A good introduction, well delivered, accomplishes four things.
1. It makes YOU look good. The audience recognises that you did your homework and that you are somehow ‘connected’ with the speaker. This helps build the bridge between Colin as guest speaker and the group.
2. It positions Colin in the audience’s mind and makes it easier for him to get on with the program. This means you get more of your money’s worth.
3. It makes the audience ready to accept Colin straight off. You can see them unfolding their arms of resistance and relaxing into the atmosphere.
4. It makes the organisation [or the executives or owners] look good. It is clear from the introduction that the organisation has made a considered decision to bring someone to the meeting who ‘knows’.
The introduction follows the reliable formula: T.I.P. Topic, Importance, Person.
Yes you say it all – as if you researched it yourself. Belt through it with a bit of fun in your voice.
Don’t ad lib. Don’t read this bit above the line.
Don’t say, “Here’s what he wants me to say about him.” It’s to make you look good so make it sound like you researched it and wrote it yourself.
In introducing our guest speaker Colin Pearce, I have to say his topic,”<NAME OF TODAY’S TOPIC>” is certainly in sync with what is hitting the news lately.
With all the mergers, upsizing, downsizing, and capsizing going on at the moment it is timely that we give ourselves a little booster today.
Colin was inducted into the Australian Speakers Hall of Fame in 2007 and he takes his feisty messages all over the world. He has spoken in 15 countries and 28 states of the US. Once he was flown to Spain just to speak at a dinner for European business heads.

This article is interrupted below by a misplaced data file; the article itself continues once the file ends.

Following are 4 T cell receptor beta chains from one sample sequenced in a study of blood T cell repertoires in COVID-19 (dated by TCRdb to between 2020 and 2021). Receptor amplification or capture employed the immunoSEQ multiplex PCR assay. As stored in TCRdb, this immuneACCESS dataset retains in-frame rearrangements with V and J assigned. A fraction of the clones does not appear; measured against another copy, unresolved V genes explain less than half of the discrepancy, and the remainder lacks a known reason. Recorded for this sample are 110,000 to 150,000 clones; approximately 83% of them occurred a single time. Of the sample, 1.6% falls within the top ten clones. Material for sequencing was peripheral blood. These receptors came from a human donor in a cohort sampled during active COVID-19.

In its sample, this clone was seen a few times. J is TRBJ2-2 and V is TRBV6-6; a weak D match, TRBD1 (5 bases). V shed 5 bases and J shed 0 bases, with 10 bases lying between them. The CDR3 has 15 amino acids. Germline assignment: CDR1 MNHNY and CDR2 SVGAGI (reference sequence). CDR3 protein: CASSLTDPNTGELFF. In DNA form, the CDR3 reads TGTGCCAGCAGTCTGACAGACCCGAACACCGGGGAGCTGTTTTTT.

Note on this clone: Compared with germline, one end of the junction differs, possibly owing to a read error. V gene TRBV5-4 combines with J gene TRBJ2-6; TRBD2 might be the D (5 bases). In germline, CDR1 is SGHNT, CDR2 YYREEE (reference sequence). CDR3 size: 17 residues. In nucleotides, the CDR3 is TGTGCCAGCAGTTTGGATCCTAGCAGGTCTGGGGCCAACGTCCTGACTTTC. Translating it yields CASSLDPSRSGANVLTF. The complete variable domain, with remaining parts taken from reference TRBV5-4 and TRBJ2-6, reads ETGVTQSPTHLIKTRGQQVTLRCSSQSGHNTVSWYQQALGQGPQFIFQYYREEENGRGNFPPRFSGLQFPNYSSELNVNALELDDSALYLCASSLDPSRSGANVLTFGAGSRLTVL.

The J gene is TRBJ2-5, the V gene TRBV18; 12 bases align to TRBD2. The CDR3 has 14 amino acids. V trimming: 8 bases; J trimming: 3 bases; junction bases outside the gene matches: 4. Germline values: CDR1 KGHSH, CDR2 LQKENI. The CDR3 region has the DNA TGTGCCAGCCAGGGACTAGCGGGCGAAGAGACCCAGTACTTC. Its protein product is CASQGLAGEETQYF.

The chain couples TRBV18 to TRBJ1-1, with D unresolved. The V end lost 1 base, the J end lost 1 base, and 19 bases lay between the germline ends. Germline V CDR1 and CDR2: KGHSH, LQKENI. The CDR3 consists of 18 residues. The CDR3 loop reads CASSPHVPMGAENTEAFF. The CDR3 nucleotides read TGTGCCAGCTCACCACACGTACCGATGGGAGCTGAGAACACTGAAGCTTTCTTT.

He is just as comfortable speaking to nuclear reactor engineers in Florida as he is to kids on the story mat in Sydney. In fact, his favourite testimonial comes from a girl in grade three who wrote, ‘My little brother thought you were well worth the $2 ticket.’
He has written 10 books, audio albums, and online training systems. As a mark of his generous character, he gives all the sales proceeds to the Commonwealth Bank and his long list of creditors.
He’s been Christine’s husband for 45 years. They have four children and five grandchildren.
His testimonials tell us he’s a little bit unusual with a dozen faces and a hundred voices so prepare for a few surprises. Stand back. Here comes Colin Pearce and “< NAME OF TODAY’S TOPIC>”